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    The Jungle

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    The Jungle by Upton Sinclair Upton Sinclair's The novel is set in Chicago in the area which hosts the largest slaughtering and meat packaging industry. Two young immigrants, Jurgis Rudkus and Ona Lukoszaite, from Lithuania come to the US in search of a better life. Jurgis Rudkus is a young man who believes that with hard work and along with desire that he may be able to support his one love Ona. He comes to the US in hopes of life, liberty and the pursuit of happiness. Ona Lukoszaite, she is

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    The Jungle

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    The Jungle From the point of view of history, The Jungle, is both a comment on and a product of its own times. Those times most definitely need to be viewed in relation to what happened in the last half of the nineteenth century. This incredible time period saw the making of great industries and great fortunes (for those who were in control of the industries). So far as the relationship between business and government was concerned, it was a time of laissez-faire, where government had very little

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    The Jungle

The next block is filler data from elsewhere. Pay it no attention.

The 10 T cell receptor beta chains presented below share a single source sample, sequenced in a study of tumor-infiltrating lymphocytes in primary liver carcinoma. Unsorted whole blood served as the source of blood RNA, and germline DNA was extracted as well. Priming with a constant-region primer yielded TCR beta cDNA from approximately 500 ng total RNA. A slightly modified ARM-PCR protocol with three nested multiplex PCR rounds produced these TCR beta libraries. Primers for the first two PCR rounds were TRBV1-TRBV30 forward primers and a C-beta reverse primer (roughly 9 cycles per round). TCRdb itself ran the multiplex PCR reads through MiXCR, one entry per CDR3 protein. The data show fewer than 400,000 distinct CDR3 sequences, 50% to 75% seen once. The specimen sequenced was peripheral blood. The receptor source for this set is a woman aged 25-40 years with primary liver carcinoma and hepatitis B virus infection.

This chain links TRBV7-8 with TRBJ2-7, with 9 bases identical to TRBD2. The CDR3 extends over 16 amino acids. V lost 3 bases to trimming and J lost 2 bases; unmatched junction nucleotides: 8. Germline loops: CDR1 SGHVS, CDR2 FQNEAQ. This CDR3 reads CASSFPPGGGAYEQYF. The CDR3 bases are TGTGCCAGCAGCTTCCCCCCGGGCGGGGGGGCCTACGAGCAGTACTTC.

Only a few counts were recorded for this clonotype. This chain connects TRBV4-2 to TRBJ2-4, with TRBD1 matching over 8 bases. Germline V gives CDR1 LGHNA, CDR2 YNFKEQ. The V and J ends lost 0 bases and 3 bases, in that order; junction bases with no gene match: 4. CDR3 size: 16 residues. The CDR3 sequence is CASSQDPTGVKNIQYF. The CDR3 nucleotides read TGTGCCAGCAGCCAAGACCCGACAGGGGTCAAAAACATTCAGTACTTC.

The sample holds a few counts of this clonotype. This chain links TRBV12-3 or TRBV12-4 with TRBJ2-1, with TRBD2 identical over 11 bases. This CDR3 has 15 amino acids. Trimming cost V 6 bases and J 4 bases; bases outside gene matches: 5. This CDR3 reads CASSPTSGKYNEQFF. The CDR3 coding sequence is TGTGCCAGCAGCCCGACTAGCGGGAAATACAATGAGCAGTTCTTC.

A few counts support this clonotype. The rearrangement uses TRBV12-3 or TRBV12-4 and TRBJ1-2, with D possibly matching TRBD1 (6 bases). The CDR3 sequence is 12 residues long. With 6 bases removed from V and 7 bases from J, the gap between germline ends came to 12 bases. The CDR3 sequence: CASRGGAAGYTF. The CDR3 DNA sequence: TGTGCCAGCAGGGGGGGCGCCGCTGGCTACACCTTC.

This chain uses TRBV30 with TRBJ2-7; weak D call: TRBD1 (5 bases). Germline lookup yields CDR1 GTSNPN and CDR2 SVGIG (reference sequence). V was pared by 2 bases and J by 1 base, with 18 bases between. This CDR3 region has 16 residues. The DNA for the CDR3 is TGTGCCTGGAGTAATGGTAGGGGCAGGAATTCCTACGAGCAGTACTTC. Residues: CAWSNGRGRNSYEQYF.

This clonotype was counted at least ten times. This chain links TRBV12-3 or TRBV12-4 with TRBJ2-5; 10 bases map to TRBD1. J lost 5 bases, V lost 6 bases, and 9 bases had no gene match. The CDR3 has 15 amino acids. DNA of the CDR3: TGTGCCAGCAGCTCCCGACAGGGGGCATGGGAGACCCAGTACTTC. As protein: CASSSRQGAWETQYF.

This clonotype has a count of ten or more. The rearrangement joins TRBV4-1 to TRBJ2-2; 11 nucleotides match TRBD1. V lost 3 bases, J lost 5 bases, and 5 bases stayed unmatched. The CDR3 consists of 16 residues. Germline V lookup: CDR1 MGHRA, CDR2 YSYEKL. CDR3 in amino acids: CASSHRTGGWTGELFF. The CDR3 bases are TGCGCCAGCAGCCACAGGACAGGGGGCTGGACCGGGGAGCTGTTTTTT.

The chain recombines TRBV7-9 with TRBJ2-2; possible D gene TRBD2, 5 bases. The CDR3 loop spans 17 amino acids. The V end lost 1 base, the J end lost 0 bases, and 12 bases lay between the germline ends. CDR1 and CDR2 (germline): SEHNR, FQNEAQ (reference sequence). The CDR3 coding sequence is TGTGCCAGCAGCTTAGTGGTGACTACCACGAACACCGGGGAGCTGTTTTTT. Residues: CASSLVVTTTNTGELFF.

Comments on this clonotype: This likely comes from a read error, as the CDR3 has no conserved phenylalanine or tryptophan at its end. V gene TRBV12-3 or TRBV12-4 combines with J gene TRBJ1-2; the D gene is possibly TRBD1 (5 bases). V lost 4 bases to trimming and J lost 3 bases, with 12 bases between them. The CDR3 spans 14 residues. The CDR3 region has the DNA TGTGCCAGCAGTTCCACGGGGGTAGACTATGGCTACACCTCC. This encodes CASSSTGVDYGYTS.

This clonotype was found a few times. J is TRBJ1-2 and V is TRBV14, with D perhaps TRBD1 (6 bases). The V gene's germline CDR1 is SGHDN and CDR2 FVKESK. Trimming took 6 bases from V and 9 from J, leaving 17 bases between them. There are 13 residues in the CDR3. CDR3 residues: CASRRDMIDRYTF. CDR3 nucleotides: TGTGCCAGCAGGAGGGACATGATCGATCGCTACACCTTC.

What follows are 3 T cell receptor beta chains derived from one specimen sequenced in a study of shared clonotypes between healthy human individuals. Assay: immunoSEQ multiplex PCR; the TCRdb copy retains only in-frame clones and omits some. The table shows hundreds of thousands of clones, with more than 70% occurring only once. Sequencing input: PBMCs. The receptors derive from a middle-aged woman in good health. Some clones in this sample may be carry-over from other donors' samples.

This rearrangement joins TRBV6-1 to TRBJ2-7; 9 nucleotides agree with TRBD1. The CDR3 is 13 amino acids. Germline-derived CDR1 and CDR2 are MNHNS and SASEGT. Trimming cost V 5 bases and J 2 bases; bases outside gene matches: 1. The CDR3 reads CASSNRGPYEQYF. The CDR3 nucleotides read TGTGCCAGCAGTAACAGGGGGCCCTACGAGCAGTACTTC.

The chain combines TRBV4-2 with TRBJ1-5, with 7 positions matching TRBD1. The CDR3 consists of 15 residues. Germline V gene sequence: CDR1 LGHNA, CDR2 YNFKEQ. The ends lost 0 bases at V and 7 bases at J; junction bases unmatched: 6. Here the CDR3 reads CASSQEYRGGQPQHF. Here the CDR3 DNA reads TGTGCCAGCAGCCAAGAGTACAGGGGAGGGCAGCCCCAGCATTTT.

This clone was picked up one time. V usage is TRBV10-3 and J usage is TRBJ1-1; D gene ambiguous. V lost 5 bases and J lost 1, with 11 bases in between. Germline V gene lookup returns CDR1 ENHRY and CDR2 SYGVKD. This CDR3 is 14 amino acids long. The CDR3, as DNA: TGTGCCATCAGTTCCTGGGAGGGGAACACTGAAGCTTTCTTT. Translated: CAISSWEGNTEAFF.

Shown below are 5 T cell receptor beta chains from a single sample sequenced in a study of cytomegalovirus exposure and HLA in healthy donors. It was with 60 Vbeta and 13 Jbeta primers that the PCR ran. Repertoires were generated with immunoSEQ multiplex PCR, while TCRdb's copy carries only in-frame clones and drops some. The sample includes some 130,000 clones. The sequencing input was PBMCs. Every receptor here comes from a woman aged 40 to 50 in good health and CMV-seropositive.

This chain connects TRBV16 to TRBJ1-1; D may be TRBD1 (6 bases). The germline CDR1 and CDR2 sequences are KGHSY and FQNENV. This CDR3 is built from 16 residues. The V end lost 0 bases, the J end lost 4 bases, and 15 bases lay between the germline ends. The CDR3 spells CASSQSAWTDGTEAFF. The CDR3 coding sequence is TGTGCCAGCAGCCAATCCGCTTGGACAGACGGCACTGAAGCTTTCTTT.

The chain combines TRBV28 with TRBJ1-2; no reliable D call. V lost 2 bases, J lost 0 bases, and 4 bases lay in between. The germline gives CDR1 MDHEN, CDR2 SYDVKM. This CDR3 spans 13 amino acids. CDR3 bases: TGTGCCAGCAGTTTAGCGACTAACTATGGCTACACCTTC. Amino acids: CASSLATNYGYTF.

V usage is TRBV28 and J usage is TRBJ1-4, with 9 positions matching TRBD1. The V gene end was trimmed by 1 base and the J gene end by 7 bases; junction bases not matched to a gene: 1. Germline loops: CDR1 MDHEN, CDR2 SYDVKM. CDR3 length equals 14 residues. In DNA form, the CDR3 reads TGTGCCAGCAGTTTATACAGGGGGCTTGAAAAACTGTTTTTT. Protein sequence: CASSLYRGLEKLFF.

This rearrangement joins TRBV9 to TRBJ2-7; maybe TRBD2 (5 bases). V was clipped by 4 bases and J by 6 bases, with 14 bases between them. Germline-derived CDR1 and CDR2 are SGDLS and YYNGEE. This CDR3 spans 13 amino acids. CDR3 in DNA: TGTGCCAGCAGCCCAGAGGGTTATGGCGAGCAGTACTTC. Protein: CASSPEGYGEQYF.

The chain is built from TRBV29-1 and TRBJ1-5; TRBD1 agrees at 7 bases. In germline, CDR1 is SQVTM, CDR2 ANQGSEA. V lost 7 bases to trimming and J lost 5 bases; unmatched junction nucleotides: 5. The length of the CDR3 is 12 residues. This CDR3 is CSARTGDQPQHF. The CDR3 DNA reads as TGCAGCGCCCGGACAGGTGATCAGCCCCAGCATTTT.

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    The Jungle, a novel written by Upton Sinclair tells a story about a family who emigrated from Lithuania to Chicago. Just like every other immigrant who had emigrated to the United States of America, they were all in search for a better life and a chance of living the American Dream. They thought coming here would bring their family success, but the second they landed on American soil they saw the struggles they were going to have to face. The title, The Jungle, relates to the themes of the novel

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    The Jungle

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    The Jungle Essay The Jungle, by Upton Sinclair, clearly depicts the socio-economic strife and political turpitude that ushered America into the 20th century. While telling the story of Lithuanian immigrants struggling to survive in Chicago, Sinclair illustrates how avarice and ruthless competition were driving forces in the exploitational predatory capitalist ³jungle² of American ³society² at the turn of the century. This radical novel, described as muckraking by President Theodore Roosevelt, was

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    The Jungle

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    The Jungle by Upton Sinclair If you are or you know someone that is an immigrant to this country, then you know the struggles and hardships that one must face. Forget the language barrier, problems such as no money, no food or shelter, even no job are all brutal circumstances. All these problems are tough to surpass, and doing so is a task in itself. In The Jungle Upton Sinclair portrays all the problems that a Lithuanian family must encounter to survive. This novel reflects the time period